Kuala Lumpur International Airport (KLIA) has also embraced self-service. Malaysia Airports IT division general manager Radin Asrul Adza pointed out that at KLIA2 passengers do not have a choice because AirAsia only offers a self-service option, whereas at the main terminal most passengers still use the check in counters, bypassing the kiosks. “It’s more a cultural thing. Malaysians mostly prefer to be serviced”, Mr Radin said.

Mr Tan said it is important to continue giving customers in Asia a choice, and not to force anything. “We give passenger options and show clearly what’s the best option for them”, he said.

SITA VP airport solutions Adrian Ching pointed out that when he was younger money could only be withdrawn from banks by going to the counter but how, over time, everyone had embraced self-service technology. “It’s a clear case of the technology working for you and adjusting the technology to customer behavior”, Mr Ching said.

Airports are sitting on a data goldmine

Airports are also using data in new ways to improve their customer service and understand customers better.

Adelaide Airport business and information services manager Steve Diamond said the airport is now collecting a lot of information from its car park, pointing out that most Adelaide residents drive to work, and to the airport when they travel. Customer information is also collected as they access Adelaide Airports’ free Wi-Fi, and there is an effort to work more closely with retailers.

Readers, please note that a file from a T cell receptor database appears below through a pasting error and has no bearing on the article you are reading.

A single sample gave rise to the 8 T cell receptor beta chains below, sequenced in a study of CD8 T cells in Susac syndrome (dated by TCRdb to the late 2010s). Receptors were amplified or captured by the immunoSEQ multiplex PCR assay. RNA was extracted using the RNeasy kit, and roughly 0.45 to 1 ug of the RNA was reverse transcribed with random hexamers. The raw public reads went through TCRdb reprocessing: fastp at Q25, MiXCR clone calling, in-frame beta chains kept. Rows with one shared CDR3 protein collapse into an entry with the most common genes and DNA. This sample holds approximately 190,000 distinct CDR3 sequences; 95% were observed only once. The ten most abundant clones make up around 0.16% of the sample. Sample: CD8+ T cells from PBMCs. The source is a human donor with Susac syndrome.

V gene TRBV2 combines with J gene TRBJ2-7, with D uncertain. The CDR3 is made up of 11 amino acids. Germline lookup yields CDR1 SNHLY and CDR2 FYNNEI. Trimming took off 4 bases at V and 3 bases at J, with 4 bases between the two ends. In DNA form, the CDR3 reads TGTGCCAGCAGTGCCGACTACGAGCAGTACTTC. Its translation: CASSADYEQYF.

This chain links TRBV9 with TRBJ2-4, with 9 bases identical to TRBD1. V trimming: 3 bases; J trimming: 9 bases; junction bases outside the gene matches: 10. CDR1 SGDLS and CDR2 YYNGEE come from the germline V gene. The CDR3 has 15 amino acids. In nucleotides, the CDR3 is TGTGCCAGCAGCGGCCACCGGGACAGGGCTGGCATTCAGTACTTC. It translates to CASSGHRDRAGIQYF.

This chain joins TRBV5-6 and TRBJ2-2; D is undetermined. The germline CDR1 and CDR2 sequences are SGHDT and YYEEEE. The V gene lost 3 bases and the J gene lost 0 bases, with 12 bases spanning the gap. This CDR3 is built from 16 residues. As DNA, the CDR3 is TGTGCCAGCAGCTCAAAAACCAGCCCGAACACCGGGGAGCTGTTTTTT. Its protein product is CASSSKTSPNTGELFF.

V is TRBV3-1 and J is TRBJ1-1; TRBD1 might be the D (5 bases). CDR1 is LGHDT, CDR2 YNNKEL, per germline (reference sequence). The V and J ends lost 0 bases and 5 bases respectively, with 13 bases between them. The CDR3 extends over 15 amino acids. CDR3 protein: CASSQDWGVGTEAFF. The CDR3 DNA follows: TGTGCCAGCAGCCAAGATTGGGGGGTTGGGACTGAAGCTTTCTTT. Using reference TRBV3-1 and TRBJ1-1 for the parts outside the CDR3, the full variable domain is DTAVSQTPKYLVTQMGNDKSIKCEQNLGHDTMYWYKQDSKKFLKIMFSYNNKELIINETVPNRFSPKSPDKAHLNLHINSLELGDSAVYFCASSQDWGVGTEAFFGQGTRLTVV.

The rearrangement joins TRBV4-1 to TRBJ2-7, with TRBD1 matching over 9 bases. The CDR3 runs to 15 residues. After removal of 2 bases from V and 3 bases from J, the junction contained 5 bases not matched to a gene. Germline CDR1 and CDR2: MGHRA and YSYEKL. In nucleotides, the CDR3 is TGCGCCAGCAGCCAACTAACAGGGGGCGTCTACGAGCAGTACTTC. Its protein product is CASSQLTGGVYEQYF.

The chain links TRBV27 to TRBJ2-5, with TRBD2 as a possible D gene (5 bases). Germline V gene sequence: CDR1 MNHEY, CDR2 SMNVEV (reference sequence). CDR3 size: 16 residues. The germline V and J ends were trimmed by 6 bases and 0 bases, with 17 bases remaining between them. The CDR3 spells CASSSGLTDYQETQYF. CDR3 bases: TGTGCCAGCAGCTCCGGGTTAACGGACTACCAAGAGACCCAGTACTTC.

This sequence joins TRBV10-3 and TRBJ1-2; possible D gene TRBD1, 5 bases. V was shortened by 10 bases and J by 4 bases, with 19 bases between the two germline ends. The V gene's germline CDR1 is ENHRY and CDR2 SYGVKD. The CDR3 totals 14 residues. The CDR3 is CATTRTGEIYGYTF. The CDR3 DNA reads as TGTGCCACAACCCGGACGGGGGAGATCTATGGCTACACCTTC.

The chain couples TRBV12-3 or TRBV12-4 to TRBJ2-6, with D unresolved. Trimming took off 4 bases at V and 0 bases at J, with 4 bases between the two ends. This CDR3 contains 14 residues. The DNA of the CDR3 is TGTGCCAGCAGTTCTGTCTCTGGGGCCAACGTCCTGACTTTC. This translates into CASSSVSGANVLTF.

Mr Adza said Malaysia Airports is even using data to improve technology and to manage restrooms better.

Airlines embrace digitalisation

Airlines participating in the summit similarly shared their experiences with digital transformation.

Spring Airlines IT department general manager Zhang Zhenyuan shared how China’s largest LCC has used data to link up with China’s second largest ecommerce site. Spring has also used data to introduce baggage tracking, test out a new flexible pricing strategy, and assess pilot performance.

Philippine Airlines (PAL) SVP Operations Ismael Augusto Gozon pointed out that PAL had been an early adopter of Wi-Fi technology, initially opting for SwiftBroadband in 2012. While at the time the solution selected was “best in class”, it is now obsolete and PAL has gone with the newer and much faster Global Express solution for its future A350 fleet.

SwiftBroadband provides up to 432kbps whereas Global Express provides up to 50mbps. Mr Gozon said PAL quickly learned some lessons with the initial solution, since the system became clogged, as PAL had made the mistake of enabling passengers to use all apps. “Global Express we think will be a major delighter for us”, he said.

SITAONAIR VP Asia Pacific Katrina Korzenowski said although Asian airlines are lagging behind other regions in overall inflight connectivity, they are also pioneers. She pointed to PAL and Singapore Airlines being early adapters of L band connectivity and said “high speed passenger broadband is really the focus going forward”.

Technology enables change 

While providing inflight connectivity requires an initial investment, the investment can be monetised by growing ancillaries. Ms Korzenowski highlighted how connectivity can improve passenger experience, safety and operational efficiency.

For example, Mr Gozon shared how PAL has leveraged inflight connectivity to improve cabin management and cockpit efficiency.  

Technology is driving change in the air transport industry, but in some cases airlines and airports may not be maximising what it  already has. “Maybe change is there, but we are not taking full advantage of it,” Mr Gozon said.

Original Source: centreforaviation